MARKET WATCH: August crude tops $75/bbl on NYMEX

Sam Fletcher
Senior Writer

HOUSTON, July 19 -- The near-month crude futures contract closed above $75/bbl July 18 for the first time in 11 months on the New York market after the US Energy Information Administration reported the first drop in US gasoline inventories in 3 weeks.

"Against all odds and despite higher [refinery] utilization rate, gasoline stocks drew," said analysts at the Société Générale Group in Paris.

EIA reported US gasoline inventories fell 2.3 million bbl to 203.3 million during the week ended July 13. US crude stocks dropped 500,000 bbl to 352.1 million bbl in the same period. Distillate fuel lost 200,000 bbl to 122.2 million bbl (OGJ Online, July 18, 2007).

"US oil product inventories fell further below their 5-year average, with the distillate market continuing to tighten the most significantly," said Paul Horsnell at Barclays Capital Inc., London. US gasoline demand remains extremely strong, climbing to 9.71 million b/d in the latest week, "taking the reading for July-to-date to the highest ever recorded for any month," Horsnell said.

Speculation by investment funds is likely to drive prices higher on the futures market. "Open interest [the total number of contracts not yet liquidated by offset or delivery] continues to increase more in puts [options to sell] than calls [options to buy]," said Olivier Jakob, managing director of Petromatrix GMBH, Zug, Switzerland. The next price target will likely be $80/bbl if the front-month crude contract "manages to go through the record highs of last year," he said.

Horsnell said a key driver of crude prices this year has been the small growth of oil supplies in countries outside of the Organization of Petroleum Exporting Countries. "The Barclays Capital projection is for there to be no growth at all in non-OPEC supply in 2008; indeed the forecast shows a slight fall," he said. As a result, Barclays Capital has increased its 2008 price forecast for the benchmark US light, sweet crudes by $6.60 to an average $73.90/bbl. It increased its price forecast for North Sea Brent crude by $7.40 to an average $73.60/bbl.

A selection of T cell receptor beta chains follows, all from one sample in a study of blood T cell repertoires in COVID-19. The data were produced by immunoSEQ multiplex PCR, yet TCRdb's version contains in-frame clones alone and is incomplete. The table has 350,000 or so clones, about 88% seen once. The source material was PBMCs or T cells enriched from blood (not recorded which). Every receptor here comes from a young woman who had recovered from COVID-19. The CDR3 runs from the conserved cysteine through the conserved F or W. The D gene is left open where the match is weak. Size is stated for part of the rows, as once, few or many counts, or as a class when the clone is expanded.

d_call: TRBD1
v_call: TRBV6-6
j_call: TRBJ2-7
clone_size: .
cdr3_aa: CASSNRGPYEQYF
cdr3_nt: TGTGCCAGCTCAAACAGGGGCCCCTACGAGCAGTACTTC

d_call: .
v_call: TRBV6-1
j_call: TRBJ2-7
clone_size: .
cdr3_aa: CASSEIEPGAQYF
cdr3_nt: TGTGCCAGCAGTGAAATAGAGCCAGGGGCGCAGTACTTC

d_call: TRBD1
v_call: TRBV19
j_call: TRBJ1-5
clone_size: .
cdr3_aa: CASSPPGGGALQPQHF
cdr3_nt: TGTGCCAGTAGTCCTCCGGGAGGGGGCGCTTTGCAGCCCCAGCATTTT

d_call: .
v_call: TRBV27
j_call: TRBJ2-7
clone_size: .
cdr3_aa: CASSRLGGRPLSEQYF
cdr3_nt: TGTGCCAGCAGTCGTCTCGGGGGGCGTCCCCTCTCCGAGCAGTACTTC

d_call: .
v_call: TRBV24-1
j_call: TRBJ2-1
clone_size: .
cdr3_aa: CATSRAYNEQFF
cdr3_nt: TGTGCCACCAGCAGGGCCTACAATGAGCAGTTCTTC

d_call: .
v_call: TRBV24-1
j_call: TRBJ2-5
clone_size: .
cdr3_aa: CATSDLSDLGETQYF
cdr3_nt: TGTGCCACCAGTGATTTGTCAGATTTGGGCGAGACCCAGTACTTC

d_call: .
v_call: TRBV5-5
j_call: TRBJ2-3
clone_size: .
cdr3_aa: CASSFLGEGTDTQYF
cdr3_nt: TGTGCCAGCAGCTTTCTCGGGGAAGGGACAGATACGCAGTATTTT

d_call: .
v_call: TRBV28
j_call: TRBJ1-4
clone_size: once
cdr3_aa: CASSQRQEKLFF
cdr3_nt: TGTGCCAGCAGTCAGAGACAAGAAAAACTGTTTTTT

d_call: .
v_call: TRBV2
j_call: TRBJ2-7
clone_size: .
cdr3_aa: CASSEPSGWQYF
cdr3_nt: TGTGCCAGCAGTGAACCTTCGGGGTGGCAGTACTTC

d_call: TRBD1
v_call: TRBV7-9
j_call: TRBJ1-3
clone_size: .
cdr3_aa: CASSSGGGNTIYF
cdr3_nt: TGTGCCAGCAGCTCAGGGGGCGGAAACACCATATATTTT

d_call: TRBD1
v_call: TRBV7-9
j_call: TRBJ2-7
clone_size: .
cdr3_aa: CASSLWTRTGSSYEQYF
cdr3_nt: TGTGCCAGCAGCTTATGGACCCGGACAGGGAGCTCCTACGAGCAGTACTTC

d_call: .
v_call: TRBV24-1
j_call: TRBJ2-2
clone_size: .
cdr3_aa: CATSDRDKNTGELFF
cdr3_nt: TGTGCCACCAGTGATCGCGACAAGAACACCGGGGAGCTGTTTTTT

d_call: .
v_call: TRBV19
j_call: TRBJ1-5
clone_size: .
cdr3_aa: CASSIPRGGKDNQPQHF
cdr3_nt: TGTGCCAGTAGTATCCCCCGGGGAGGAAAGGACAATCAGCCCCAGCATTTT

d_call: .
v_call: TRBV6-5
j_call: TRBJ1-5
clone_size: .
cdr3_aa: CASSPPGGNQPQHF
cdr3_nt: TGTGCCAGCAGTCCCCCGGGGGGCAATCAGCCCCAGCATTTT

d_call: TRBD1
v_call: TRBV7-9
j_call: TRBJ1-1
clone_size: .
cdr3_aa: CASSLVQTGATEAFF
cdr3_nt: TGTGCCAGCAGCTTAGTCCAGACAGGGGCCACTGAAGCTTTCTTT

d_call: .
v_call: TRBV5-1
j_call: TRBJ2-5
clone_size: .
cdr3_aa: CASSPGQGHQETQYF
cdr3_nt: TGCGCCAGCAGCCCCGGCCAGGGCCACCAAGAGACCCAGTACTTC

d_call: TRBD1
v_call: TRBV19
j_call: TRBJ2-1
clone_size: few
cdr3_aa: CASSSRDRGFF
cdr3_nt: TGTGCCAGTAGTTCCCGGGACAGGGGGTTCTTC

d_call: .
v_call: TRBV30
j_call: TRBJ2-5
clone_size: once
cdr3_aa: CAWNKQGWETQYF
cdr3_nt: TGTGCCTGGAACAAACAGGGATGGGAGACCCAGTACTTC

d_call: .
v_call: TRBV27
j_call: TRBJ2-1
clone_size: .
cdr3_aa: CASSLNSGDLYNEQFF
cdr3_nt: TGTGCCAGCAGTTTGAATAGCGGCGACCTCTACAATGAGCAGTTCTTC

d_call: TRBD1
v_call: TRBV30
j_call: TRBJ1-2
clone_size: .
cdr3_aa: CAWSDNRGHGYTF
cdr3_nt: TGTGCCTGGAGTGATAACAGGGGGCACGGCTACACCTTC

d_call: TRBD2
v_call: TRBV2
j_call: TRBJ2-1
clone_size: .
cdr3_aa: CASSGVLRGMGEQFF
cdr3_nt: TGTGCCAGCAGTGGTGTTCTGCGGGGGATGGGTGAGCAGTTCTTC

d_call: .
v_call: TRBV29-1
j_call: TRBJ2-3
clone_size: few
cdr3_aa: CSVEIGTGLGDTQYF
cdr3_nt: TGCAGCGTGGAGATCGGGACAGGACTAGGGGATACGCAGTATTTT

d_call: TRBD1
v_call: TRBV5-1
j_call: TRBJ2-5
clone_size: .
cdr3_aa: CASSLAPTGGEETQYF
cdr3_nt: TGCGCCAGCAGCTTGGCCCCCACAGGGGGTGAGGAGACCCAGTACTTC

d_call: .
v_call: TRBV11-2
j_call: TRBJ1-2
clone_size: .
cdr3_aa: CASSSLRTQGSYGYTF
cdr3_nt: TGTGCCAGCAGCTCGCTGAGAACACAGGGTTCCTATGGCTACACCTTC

Horsnell also noted that, after rising through 13 consecutive trading sessions, the average price for OPEC's basket of 11 benchmark crudes topped out at $72.82/bbl on July 16—"15¢ higher than the previous peak set in August 2006." The OPEC basket dropped to $71.89/bbl on July 17 but inched back up to $71.97/bbl on July 18. "Given the value of the basket is more representative of the bulk of world trade in oil than the main futures market indicators, this is perhaps a more important indicator of the new peak than the more visible gyrations of Brent and WTI," Horsnell said.

Analysts in the Houston office of Raymond James & Associates Inc. said July 19, "With the oil bulls having firm control over the oil market for the last few weeks, yesterday's [report of a] draw in both US gasoline and crude inventories, plus this morning's news of a supply disruption at Total's field in Angola, has added more fuel to the fire." Total SA said a failed generator forced the company to shut-in half of its 240,000 b/d production from the Dalia field in Angola.

Energy prices
The August contract for benchmark US light, sweet crudes jumped by $1.03 to $75.05/bbl July 18, just $3.35 below last year's all-time high of $78.40/bbl for a front-month contract on the New York Mercantile Exchange. "It seems like the record could be broken in the near future," said Raymond James analysts.

The September contract escalated by $1.19 to $75.30/bbl. On the US spot market, WTI at Cushing, Okla., was up $1.03 to $75.06/bbl. Heating oil for August delivery increased 7.18¢ to $2.11/gal on NYMEX. The August contract for reformulated blend stock for oxygenate blending (RBOB) gained 9.46¢ to $2.20/gal.

The August natural gas contract jumped 22.1¢ to $6.53/MMbtu on NYMEX. On the US spot market, however, gas at Henry Hub, La., dropped 3.5¢ to $6.27/MMbtu. EIA reported July 19 the injection of 65 bcf of natural gas into US underground storage in the week ended July 13. That was just below the consensus of Wall Street analysts and compares with injections of 96 bcf the prior week and 59 bcf during the same period last year. US gas storage now exceeds 2.69 tcf, down by 63 bcf from year-ago levels but 365 bcf above the 5-year average.

In London, the September IPE contract for North Sea Brent crude gained $1.23 to $76.76/bbl. Gas oil for August increased by $1.25 to $650.25/tonne.

Contact Sam Fletcher at samf@ogjonline.com.

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